Early one morning, Yu-jin wakes up covered in blood and discovers his mother's murdered body, lying in a pool of blood at the bottom of the stairs of their stylish Seoul duplex. He can't remember much about the night before; having suffered from seizures for most of his life, Yu-jin often has trouble with his memory. The Good Son explores the mysteries of mind and memory, and the twisted relationship between a mother and son.
It is in the book’s second half that the story is most engaging. The first half’s concerns are explored mostly through interior monologue consisting of thoughts most readers of books or watchers of films could fill in on their own ... We’ve read these books and seen these films and so we spend much of the first half of the story a step or two ahead of his narration wishing he would catch up instead of mulling over his options in a situation familiar to audiences ... Once Yu-jin discovers and begins to read his mother’s journal and offers the reader his own take on each chapter of the story that she tells, stroke by (alternately conflicting and complementary) stroke a more complete picture is formed ... even after crucial bits of memory are recovered the mystery remains until the resolution. And that resolution is satisfyingly chilling and, depending on the reader, thrilling.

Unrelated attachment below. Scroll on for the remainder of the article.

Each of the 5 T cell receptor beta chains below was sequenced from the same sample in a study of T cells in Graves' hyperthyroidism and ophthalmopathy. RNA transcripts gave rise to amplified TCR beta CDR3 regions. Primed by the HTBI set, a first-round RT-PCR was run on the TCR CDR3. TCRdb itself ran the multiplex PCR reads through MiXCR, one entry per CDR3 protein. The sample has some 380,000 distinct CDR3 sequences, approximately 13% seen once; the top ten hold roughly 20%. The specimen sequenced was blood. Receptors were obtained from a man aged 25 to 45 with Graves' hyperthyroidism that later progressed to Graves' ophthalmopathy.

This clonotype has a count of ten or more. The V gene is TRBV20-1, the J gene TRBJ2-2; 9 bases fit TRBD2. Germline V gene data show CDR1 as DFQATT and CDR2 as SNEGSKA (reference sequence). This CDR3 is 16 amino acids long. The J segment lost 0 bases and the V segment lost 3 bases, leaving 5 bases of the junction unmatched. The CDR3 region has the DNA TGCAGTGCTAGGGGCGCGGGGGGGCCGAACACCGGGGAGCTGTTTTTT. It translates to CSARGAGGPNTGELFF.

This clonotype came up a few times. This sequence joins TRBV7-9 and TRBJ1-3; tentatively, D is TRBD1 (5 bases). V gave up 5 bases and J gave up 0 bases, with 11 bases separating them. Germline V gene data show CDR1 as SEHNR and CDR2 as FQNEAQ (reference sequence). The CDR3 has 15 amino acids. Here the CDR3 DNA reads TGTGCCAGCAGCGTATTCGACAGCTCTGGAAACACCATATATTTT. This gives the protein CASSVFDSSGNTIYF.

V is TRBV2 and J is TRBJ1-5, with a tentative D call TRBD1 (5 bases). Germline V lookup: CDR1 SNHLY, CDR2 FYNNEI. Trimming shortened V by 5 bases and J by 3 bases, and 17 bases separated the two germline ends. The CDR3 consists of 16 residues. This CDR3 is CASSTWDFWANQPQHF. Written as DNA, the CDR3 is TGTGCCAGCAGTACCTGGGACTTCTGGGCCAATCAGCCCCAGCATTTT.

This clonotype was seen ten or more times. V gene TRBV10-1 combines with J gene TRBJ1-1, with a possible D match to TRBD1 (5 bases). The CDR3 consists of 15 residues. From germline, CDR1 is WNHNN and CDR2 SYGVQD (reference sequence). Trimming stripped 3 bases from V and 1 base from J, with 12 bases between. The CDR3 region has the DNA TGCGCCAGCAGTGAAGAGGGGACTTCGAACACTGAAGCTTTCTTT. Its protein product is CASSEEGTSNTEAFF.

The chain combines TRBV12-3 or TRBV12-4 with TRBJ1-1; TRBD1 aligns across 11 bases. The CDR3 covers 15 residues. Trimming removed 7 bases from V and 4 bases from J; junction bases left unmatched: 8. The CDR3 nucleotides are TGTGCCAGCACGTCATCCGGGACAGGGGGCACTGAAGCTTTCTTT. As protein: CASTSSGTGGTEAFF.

The novel is cleverly plotted and constructed ... The fragmented, and at times discombobulating, structure of the novel reflects Yu-Jin’s own mental state ... While there is rather too much reliance on a journal to fill in some gaps, the novel nonetheless pulls one along—such suspension of disbelief as is necessary comes easily—as one is pulled deeper into Yu-Jin’s mind than is entirely comfortable ... Translated novels rarely make into the English-language commercial mainstream. If a Korean novel finally does, it might just be this one.
The Good Son (who is anything but) is not so much a mystery story, then, as the case study of a psychopath, an unlikely thriller that we continue to read—thanks to Ms. Jeong’s controlled prose, as rendered into English by Chi-Young Kim —with a sickened sort of fascination. It’s a testament to the author’s skill and seriousness of purpose that she maintains suspense about her inhuman-seeming protagonist’s fate until the bitter end.